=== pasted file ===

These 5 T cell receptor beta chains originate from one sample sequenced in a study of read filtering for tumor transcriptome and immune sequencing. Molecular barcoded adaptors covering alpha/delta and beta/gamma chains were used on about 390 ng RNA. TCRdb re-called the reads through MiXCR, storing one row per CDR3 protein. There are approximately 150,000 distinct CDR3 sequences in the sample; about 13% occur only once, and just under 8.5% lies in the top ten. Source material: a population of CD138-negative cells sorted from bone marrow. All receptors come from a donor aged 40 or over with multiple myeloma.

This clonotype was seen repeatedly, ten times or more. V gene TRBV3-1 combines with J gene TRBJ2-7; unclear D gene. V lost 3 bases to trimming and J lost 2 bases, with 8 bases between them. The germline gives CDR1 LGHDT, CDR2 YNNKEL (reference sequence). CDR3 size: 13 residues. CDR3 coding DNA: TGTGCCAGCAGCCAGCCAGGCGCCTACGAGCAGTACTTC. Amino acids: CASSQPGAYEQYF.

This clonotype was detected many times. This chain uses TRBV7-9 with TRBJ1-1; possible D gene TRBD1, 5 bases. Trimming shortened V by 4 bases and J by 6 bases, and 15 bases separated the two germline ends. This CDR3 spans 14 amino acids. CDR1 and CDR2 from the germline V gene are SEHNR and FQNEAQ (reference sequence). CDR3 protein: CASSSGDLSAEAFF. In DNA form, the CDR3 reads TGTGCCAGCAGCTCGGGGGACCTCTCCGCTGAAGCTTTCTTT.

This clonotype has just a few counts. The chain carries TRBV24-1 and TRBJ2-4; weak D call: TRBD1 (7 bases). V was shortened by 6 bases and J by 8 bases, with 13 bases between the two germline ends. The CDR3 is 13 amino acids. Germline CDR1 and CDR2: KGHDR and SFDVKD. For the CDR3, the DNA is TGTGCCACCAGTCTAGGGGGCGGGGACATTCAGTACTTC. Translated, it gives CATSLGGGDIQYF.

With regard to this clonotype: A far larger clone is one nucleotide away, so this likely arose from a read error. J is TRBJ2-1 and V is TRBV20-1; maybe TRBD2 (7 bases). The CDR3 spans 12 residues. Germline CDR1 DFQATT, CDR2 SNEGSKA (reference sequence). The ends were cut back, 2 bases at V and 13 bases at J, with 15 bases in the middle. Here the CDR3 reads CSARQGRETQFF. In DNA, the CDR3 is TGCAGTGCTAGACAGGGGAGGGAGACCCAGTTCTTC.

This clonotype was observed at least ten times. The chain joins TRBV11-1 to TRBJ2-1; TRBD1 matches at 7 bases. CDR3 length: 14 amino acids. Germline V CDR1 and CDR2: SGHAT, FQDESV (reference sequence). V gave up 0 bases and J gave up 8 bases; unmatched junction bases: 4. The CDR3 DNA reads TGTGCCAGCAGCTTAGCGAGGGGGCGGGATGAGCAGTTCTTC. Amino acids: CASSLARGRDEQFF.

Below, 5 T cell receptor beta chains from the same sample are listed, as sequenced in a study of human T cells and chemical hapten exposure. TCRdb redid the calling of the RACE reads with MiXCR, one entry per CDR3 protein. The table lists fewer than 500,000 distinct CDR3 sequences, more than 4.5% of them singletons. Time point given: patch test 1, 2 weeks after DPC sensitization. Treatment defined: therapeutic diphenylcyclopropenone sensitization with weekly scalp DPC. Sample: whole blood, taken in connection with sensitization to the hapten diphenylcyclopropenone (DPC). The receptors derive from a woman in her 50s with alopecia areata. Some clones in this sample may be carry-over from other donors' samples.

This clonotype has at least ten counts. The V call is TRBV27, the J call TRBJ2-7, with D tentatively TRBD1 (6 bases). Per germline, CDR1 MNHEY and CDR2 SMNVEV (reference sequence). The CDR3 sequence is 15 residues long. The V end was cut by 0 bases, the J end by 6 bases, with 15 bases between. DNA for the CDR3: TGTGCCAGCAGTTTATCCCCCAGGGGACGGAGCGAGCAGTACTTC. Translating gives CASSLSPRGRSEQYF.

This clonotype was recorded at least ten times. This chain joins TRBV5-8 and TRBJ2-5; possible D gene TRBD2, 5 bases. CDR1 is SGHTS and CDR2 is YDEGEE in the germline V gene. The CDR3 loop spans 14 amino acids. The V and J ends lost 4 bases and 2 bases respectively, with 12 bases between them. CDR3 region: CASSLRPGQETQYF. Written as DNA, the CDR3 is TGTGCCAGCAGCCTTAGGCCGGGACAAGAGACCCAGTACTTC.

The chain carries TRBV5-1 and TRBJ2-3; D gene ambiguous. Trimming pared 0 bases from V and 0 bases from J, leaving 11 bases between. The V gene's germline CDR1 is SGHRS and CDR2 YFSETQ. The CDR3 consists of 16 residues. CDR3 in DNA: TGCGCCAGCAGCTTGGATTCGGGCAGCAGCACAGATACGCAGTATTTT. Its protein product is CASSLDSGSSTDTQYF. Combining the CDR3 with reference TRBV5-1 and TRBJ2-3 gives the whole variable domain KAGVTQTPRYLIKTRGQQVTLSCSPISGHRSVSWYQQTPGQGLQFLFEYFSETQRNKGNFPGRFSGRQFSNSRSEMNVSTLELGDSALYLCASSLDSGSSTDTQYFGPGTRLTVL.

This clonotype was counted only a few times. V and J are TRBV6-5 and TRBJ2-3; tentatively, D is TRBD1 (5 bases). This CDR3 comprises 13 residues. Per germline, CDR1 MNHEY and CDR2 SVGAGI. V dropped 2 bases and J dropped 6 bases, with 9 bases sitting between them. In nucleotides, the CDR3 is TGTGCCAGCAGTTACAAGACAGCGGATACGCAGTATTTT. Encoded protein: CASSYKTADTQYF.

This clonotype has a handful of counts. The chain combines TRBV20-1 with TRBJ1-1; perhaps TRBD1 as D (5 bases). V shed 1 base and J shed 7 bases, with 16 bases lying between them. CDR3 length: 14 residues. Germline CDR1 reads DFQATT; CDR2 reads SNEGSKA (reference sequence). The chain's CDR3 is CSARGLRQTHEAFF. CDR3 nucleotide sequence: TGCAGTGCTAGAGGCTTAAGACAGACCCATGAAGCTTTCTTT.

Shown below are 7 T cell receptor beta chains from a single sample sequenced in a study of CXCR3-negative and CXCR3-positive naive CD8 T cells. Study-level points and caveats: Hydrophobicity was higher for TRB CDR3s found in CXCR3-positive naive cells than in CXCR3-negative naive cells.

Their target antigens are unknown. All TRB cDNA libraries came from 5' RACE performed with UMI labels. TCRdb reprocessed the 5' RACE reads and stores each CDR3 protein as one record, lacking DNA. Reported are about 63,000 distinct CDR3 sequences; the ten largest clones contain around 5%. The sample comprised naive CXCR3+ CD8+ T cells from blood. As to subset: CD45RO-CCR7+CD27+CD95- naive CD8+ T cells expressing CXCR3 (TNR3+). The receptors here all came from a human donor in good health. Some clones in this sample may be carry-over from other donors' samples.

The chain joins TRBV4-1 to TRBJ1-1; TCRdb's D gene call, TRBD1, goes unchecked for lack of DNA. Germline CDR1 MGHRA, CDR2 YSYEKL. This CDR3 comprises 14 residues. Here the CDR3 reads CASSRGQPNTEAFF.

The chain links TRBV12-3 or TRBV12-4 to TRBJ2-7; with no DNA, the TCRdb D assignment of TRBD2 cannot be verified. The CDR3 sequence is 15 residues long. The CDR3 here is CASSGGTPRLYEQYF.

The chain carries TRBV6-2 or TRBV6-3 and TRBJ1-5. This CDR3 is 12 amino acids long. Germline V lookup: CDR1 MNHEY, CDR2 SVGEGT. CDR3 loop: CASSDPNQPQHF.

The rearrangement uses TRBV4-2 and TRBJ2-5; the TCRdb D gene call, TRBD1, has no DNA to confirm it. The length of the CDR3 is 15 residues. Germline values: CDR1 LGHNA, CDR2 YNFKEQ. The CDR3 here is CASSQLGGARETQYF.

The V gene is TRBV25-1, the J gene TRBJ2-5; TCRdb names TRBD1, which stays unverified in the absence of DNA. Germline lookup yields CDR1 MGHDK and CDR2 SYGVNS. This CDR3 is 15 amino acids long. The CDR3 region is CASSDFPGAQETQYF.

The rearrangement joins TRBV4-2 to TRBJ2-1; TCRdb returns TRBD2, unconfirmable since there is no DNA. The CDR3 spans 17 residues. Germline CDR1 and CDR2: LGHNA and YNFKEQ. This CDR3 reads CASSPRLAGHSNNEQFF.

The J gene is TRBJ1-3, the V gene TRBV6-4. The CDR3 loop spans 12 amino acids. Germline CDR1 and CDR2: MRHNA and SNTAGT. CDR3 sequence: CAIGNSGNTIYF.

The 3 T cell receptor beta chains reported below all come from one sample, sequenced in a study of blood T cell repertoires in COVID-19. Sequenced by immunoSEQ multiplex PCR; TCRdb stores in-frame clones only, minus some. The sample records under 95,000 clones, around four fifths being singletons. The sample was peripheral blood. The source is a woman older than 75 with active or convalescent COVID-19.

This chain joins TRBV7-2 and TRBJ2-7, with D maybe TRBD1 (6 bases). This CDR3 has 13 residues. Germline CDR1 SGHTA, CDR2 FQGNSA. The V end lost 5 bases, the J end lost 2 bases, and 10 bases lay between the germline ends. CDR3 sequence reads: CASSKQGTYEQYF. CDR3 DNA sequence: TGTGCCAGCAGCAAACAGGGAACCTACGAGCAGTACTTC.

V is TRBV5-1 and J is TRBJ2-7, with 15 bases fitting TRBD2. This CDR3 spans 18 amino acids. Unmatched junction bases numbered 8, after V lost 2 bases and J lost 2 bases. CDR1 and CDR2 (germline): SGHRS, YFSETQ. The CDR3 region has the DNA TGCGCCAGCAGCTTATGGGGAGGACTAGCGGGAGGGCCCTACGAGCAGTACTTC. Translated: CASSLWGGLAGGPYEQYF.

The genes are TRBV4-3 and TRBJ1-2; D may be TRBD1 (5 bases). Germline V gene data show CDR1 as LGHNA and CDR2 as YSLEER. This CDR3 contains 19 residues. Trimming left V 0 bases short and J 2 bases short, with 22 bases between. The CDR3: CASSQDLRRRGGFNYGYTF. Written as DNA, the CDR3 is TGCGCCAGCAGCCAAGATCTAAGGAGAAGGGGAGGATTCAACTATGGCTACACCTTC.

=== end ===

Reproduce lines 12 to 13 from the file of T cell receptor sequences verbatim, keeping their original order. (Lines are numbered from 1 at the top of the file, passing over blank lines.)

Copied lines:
This clonotype has a handful of counts. The chain combines TRBV20-1 with TRBJ1-1; perhaps TRBD1 as D (5 bases). V shed 1 base and J shed 7 bases, with 16 bases lying between them. CDR3 length: 14 residues. Germline CDR1 reads DFQATT; CDR2 reads SNEGSKA (reference sequence). The chain's CDR3 is CSARGLRQTHEAFF. CDR3 nucleotide sequence: TGCAGTGCTAGAGGCTTAAGACAGACCCATGAAGCTTTCTTT.

Shown below are 7 T cell receptor beta chains from a single sample sequenced in a study of CXCR3-negative and CXCR3-positive naive CD8 T cells. Study-level points and caveats: Hydrophobicity was higher for TRB CDR3s found in CXCR3-positive naive cells than in CXCR3-negative naive cells.